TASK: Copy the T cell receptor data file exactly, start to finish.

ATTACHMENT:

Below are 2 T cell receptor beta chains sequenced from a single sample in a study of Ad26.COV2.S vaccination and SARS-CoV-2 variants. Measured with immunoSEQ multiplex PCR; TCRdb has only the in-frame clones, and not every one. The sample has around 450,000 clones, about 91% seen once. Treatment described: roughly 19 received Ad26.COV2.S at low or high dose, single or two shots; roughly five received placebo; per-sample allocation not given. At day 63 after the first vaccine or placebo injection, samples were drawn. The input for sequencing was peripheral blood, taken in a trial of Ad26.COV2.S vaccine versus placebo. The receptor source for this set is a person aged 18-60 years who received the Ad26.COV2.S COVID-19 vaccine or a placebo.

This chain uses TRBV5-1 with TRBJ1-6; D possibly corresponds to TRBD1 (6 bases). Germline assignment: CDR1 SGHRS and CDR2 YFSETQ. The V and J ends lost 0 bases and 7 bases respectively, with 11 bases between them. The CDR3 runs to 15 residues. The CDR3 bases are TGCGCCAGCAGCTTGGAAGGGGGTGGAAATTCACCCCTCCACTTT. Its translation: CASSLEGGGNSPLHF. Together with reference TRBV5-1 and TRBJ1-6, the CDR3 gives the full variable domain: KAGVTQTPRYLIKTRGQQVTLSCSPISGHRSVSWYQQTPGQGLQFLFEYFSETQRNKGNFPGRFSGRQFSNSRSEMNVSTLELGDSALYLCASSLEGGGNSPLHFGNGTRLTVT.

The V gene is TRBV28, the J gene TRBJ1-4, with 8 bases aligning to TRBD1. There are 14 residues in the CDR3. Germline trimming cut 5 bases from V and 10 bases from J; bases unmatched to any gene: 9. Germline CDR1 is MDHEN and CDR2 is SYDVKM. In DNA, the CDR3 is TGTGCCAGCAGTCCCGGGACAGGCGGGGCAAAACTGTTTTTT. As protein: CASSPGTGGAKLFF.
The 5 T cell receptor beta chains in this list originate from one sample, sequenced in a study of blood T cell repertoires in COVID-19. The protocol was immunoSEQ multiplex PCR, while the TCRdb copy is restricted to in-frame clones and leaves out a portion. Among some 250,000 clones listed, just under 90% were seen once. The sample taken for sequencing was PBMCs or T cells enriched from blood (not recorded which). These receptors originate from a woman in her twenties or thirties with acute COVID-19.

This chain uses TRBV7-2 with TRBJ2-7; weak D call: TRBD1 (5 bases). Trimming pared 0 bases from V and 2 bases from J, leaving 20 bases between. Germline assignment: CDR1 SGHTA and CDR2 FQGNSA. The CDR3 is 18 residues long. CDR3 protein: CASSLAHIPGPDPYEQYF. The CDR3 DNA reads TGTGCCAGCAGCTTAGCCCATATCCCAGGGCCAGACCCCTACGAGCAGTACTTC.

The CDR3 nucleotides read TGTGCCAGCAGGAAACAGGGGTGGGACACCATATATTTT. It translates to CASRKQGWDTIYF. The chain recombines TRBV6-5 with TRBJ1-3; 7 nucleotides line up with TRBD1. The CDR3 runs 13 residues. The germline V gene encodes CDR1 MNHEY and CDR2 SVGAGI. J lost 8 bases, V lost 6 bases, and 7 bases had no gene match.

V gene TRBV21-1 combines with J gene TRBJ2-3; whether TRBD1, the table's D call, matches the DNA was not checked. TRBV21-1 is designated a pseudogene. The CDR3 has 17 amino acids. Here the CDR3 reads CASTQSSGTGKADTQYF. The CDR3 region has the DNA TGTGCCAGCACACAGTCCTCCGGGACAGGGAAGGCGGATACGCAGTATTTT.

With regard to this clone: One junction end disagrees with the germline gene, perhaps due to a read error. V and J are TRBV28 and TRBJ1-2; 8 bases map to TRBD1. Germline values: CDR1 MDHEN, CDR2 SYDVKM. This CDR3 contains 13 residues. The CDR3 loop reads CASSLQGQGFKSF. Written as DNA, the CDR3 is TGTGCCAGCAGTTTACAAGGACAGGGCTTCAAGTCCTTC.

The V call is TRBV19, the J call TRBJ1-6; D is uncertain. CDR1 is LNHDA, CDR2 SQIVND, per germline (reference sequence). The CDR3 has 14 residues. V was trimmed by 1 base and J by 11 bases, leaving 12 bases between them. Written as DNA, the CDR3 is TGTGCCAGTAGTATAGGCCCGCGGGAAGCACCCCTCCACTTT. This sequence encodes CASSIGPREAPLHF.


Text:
Below are 2 T cell receptor beta chains sequenced from a single sample in a study of Ad26.COV2.S vaccination and SARS-CoV-2 variants. Measured with immunoSEQ multiplex PCR; TCRdb has only the in-frame clones, and not every one. The sample has around 450,000 clones, about 91% seen once. Treatment described: roughly 19 received Ad26.COV2.S at low or high dose, single or two shots; roughly five received placebo; per-sample allocation not given. At day 63 after the first vaccine or placebo injection, samples were drawn. The input for sequencing was peripheral blood, taken in a trial of Ad26.COV2.S vaccine versus placebo. The receptor source for this set is a person aged 18-60 years who received the Ad26.COV2.S COVID-19 vaccine or a placebo.

This chain uses TRBV5-1 with TRBJ1-6; D possibly corresponds to TRBD1 (6 bases). Germline assignment: CDR1 SGHRS and CDR2 YFSETQ. The V and J ends lost 0 bases and 7 bases respectively, with 11 bases between them. The CDR3 runs to 15 residues. The CDR3 bases are TGCGCCAGCAGCTTGGAAGGGGGTGGAAATTCACCCCTCCACTTT. Its translation: CASSLEGGGNSPLHF. Together with reference TRBV5-1 and TRBJ1-6, the CDR3 gives the full variable domain: KAGVTQTPRYLIKTRGQQVTLSCSPISGHRSVSWYQQTPGQGLQFLFEYFSETQRNKGNFPGRFSGRQFSNSRSEMNVSTLELGDSALYLCASSLEGGGNSPLHFGNGTRLTVT.

The V gene is TRBV28, the J gene TRBJ1-4, with 8 bases aligning to TRBD1. There are 14 residues in the CDR3. Germline trimming cut 5 bases from V and 10 bases from J; bases unmatched to any gene: 9. Germline CDR1 is MDHEN and CDR2 is SYDVKM. In DNA, the CDR3 is TGTGCCAGCAGTCCCGGGACAGGCGGGGCAAAACTGTTTTTT. As protein: CASSPGTGGAKLFF.
The 5 T cell receptor beta chains in this list originate from one sample, sequenced in a study of blood T cell repertoires in COVID-19. The protocol was immunoSEQ multiplex PCR, while the TCRdb copy is restricted to in-frame clones and leaves out a portion. Among some 250,000 clones listed, just under 90% were seen once. The sample taken for sequencing was PBMCs or T cells enriched from blood (not recorded which). These receptors originate from a woman in her twenties or thirties with acute COVID-19.

This chain uses TRBV7-2 with TRBJ2-7; weak D call: TRBD1 (5 bases). Trimming pared 0 bases from V and 2 bases from J, leaving 20 bases between. Germline assignment: CDR1 SGHTA and CDR2 FQGNSA. The CDR3 is 18 residues long. CDR3 protein: CASSLAHIPGPDPYEQYF. The CDR3 DNA reads TGTGCCAGCAGCTTAGCCCATATCCCAGGGCCAGACCCCTACGAGCAGTACTTC.

The CDR3 nucleotides read TGTGCCAGCAGGAAACAGGGGTGGGACACCATATATTTT. It translates to CASRKQGWDTIYF. The chain recombines TRBV6-5 with TRBJ1-3; 7 nucleotides line up with TRBD1. The CDR3 runs 13 residues. The germline V gene encodes CDR1 MNHEY and CDR2 SVGAGI. J lost 8 bases, V lost 6 bases, and 7 bases had no gene match.

V gene TRBV21-1 combines with J gene TRBJ2-3; whether TRBD1, the table's D call, matches the DNA was not checked. TRBV21-1 is designated a pseudogene. The CDR3 has 17 amino acids. Here the CDR3 reads CASTQSSGTGKADTQYF. The CDR3 region has the DNA TGTGCCAGCACACAGTCCTCCGGGACAGGGAAGGCGGATACGCAGTATTTT.

With regard to this clone: One junction end disagrees with the germline gene, perhaps due to a read error. V and J are TRBV28 and TRBJ1-2; 8 bases map to TRBD1. Germline values: CDR1 MDHEN, CDR2 SYDVKM. This CDR3 contains 13 residues. The CDR3 loop reads CASSLQGQGFKSF. Written as DNA, the CDR3 is TGTGCCAGCAGTTTACAAGGACAGGGCTTCAAGTCCTTC.

The V call is TRBV19, the J call TRBJ1-6; D is uncertain. CDR1 is LNHDA, CDR2 SQIVND, per germline (reference sequence). The CDR3 has 14 residues. V was trimmed by 1 base and J by 11 bases, leaving 12 bases between them. Written as DNA, the CDR3 is TGTGCCAGTAGTATAGGCCCGCGGGAAGCACCCCTCCACTTT. This sequence encodes CASSIGPREAPLHF.